But it wasn’t until the day she woke from a nap thinking she had to make wings that this image took flight. “I hung a piece of paper on a kitchen wall and started sketching these wings and thinking about how drawn I was to this image. I had just lost a friend, a very creative, brilliant person. I was making wings in honor of him and his loved ones. I found a real connectivity of worlds through this image of wings.”

    We talked about the symbolism of wings, her signature design, to be sure. Wings are the symbol of one’s spirit and soul; freedom, flight, escape, transcendence, peace, spirituality, spiritual ascension, higher consciousness, enlightenment, heaven, and yes, angels.

    Morgan’s studio/shop/gallery is in the downstairs of the Old Firehouse building in Boothbay Center. Her dad, renowned photographer, storyteller and calendar maker, was based out of there for many a year, and you will still find his framed photography adorning the walls (and, yes, they are for sale). In the studio space there Morgan sketches, then paints her wings on a variety of canvases beyond organic T-shirts: leather, canvas, denim and cotton. She always has a variety of clothing items on hand, that friends have given her and others she’s found at a Goodwill or other thrift store; but sometimes a client will bring a specific garment to her that belonged to someone near and dear on which they wish to have Morgan’s wings gracing the back of.

    When she meets with potential clients she takes copious notes about what they want or need the garment they have brought or select from the collection Morgan has in studio to be charged with. Charging a garment is not as, what’s that expression? Oh, yeah, “woo-woo.” It is about intention. Focus. Channeling. Before she begins working on a new piece, she sits with the garment thinking about what the client told her about the loved one and begins to charge the cloth with the energy the client needs or requested – sometimes both.

    Here’s what you need to understand: Morgan has degrees in anthropology and sociology, both of which have influenced the lens through which she experiences the world. “From an anthropological standpoint, I started thinking about garments and the vibration of the art and the vibration of the material and how powerful it is. Here’s the idea: Not everyone has the space to hang a canvas, but everyone wears clothes; there’s a sense of comfort and home in garments, including reclaimed garments. Art has been worn for thousands of years. The story the colors told was part of the journey.”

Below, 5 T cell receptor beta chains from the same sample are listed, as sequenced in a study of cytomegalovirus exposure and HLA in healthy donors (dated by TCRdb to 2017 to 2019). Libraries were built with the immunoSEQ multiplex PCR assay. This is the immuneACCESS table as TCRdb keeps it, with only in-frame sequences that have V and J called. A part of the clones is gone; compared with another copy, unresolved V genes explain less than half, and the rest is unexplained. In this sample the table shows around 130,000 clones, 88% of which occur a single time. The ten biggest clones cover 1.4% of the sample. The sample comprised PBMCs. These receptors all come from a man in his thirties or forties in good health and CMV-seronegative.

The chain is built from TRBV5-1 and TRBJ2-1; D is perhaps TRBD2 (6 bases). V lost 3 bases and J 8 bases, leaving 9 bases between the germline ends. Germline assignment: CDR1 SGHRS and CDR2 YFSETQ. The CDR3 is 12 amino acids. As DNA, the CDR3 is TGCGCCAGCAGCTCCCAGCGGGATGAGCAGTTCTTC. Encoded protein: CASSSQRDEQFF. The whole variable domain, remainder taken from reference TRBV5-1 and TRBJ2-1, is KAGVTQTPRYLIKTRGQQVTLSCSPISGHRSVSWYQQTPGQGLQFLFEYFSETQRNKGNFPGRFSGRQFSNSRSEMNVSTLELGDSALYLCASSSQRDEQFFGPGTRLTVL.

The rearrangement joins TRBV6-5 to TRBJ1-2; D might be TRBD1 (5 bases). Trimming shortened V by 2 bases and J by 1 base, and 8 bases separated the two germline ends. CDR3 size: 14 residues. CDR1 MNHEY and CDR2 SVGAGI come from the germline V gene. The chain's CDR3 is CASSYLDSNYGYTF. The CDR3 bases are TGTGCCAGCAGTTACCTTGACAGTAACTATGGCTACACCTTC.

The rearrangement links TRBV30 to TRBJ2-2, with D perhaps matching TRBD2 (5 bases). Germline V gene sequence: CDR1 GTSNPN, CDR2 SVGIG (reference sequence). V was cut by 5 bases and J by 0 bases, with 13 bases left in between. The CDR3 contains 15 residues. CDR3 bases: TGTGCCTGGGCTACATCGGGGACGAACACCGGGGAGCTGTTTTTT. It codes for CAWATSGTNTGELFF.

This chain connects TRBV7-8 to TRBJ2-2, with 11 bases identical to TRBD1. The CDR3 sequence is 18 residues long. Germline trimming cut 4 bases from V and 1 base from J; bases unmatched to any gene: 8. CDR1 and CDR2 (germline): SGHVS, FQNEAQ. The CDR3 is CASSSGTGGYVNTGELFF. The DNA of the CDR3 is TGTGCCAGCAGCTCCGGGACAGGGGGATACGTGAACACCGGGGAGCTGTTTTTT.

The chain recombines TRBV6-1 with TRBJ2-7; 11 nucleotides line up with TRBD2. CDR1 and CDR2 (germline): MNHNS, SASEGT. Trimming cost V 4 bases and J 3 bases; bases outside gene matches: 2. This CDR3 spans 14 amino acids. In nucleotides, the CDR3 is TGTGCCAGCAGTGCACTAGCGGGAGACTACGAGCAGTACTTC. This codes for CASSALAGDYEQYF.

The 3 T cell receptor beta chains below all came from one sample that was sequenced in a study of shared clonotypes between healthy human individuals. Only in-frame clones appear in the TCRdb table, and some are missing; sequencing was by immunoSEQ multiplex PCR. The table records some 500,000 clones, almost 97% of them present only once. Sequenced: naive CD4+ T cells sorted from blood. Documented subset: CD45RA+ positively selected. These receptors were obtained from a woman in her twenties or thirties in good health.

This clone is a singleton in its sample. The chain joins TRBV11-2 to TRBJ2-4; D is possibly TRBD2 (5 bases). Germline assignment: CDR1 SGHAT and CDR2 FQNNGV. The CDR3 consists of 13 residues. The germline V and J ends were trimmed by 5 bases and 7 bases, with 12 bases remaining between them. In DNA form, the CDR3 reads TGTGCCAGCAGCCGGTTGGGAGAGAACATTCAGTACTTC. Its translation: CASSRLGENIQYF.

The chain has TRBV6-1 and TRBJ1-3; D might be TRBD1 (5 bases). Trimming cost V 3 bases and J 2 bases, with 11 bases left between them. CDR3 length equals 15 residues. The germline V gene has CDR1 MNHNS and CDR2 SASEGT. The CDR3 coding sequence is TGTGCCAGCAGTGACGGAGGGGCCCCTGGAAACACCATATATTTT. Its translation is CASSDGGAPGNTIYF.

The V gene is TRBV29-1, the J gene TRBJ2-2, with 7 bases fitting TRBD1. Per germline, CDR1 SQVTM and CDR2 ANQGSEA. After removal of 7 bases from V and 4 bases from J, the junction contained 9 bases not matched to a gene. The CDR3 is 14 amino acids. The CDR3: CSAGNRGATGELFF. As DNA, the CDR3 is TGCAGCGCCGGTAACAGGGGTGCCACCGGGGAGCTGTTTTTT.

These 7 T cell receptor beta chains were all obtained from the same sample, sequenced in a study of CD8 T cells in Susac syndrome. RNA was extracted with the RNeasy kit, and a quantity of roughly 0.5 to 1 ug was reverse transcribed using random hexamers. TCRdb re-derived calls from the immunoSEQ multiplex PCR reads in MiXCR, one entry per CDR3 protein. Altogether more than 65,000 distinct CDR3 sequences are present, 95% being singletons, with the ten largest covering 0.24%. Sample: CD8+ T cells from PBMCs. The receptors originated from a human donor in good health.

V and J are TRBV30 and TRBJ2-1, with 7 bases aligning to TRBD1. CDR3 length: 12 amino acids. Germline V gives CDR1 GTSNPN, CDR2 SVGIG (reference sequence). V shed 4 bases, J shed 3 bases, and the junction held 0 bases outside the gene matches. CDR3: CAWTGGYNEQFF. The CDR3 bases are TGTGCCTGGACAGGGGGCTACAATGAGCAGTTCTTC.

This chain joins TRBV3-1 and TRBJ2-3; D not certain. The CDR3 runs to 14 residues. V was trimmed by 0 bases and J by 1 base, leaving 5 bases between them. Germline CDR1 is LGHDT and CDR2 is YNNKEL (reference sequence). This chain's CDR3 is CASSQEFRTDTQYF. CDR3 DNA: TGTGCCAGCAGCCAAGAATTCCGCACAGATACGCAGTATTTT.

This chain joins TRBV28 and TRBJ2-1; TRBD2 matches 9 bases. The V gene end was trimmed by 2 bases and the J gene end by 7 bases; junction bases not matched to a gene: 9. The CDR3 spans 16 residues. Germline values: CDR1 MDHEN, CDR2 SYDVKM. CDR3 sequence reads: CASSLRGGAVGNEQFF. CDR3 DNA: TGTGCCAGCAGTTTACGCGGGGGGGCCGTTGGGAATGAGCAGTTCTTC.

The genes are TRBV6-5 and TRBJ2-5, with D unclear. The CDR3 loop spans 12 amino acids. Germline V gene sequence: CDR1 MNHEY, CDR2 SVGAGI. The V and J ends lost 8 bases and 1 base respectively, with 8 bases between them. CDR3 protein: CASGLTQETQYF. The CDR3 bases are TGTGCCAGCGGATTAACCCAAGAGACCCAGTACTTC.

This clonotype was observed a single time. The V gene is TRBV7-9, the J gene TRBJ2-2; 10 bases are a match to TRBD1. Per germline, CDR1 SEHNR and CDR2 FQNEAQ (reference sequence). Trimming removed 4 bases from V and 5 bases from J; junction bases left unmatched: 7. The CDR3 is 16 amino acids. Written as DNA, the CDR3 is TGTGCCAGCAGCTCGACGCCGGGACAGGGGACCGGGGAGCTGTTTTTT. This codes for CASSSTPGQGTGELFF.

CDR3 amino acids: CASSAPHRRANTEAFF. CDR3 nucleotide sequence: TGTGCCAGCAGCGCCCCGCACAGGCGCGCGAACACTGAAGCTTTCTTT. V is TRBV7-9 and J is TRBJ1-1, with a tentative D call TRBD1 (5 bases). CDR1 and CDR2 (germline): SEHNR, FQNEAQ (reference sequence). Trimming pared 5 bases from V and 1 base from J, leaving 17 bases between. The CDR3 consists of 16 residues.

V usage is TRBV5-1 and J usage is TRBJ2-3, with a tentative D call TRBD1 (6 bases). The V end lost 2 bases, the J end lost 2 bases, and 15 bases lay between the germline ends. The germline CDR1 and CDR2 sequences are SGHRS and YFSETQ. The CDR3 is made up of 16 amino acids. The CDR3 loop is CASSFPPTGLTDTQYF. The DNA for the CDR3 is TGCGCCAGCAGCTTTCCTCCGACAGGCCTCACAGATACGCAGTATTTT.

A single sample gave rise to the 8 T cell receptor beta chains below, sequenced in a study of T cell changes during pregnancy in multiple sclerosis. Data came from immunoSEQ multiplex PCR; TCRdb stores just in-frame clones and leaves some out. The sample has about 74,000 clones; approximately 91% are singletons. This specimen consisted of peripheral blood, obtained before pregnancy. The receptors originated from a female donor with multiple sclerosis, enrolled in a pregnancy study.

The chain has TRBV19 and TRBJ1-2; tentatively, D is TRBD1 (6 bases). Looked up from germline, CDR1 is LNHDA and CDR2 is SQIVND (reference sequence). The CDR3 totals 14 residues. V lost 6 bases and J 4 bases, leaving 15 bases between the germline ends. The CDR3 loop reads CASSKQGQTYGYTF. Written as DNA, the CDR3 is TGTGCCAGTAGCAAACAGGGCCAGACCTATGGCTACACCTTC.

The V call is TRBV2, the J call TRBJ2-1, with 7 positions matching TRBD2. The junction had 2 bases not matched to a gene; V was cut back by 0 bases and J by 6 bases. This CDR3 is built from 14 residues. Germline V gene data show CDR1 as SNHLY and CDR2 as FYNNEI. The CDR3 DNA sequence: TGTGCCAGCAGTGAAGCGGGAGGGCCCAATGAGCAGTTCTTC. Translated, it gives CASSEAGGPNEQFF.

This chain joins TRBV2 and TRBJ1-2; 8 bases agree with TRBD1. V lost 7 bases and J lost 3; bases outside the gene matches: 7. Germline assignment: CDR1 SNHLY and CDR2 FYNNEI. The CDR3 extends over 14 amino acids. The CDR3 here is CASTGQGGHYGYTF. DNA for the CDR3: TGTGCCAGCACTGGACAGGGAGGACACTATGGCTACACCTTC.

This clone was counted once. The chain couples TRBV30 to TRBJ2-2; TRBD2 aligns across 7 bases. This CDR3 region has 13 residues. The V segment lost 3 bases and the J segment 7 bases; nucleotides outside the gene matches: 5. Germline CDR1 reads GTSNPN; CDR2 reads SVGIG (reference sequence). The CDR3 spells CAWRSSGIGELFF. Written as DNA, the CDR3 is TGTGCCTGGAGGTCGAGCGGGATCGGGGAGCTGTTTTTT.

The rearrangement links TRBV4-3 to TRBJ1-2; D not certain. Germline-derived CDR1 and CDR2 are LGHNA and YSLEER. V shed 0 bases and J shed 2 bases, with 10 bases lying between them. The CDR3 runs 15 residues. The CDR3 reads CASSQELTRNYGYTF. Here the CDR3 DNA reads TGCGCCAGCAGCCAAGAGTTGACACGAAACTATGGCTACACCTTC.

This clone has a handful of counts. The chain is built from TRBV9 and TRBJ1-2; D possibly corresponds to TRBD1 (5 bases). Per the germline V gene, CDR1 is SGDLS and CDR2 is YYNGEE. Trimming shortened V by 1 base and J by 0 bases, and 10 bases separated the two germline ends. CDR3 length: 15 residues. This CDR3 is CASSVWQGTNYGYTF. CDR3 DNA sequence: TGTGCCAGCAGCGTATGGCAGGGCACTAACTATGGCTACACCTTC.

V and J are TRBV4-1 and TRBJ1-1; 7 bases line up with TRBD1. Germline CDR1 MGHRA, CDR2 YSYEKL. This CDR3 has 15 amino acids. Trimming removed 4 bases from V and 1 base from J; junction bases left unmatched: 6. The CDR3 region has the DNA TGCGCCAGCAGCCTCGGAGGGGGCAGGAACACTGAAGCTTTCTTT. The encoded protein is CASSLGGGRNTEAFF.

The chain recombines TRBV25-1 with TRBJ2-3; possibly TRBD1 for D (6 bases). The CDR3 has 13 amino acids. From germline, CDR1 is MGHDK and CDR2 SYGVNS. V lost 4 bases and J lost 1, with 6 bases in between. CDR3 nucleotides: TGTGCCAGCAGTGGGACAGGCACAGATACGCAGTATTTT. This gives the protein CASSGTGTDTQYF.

Personally, she found wearing garments calibrated for her own healing (Morgan was diagnosed with a rather debilitating form of arthritis years ago) were powerful tools.

    “So, the intersection again comes back to creating and creativity as a technology connecting with a healing current that’s bigger than self; a vehicle for intention,” she said. “My products, practices, and partnerships remind us that we all have wings.”

    She vividly recalls the large piece of Egyptian linen that became the wing-adorned shroud for a dear friend’s mother in Poland. The fabric had been given to Morgan’s mom, Susan Endicott, by Dominic Garvey, a beloved friend of their family. “I spent a lot of time with it spread out on the floor, just sitting with it thinking of my friend and their mom. I experienced my highest joy, moment of flow creating it.”

    Morgan is, without a doubt, a creatress committed to the creative soul and the condition within which creating is possible – not just for herself but for all.

    “Tapping into our own creativity is essential for the human spirit to thrive,” she said. “My work is rooted in the central belief that vitality is creative and creativity is vital. I meet people all of the time who say they are not creative, but they are. We are.”

    And that includes you there reading this column (and thanks for doing so). Morgan’s next Creative Flow Circle is on Saturday, Jan. 13 from 10 to 11:30 a.m. Not sure about the next Rest Stop. Check out her website for more details and information about this fascinating individual in our midst: www.morganmitchell.co/ And no, there isn’t an “m” missing from that web address!

    Regular hours at Morgan’s studio/gallery in the Old Firehouse on Route 27, across from Boothbay Region Surveyors, are Wednesday through Saturday from 10 a.m. to 3 p.m. The gallery will be closed Dec. 24 – 31.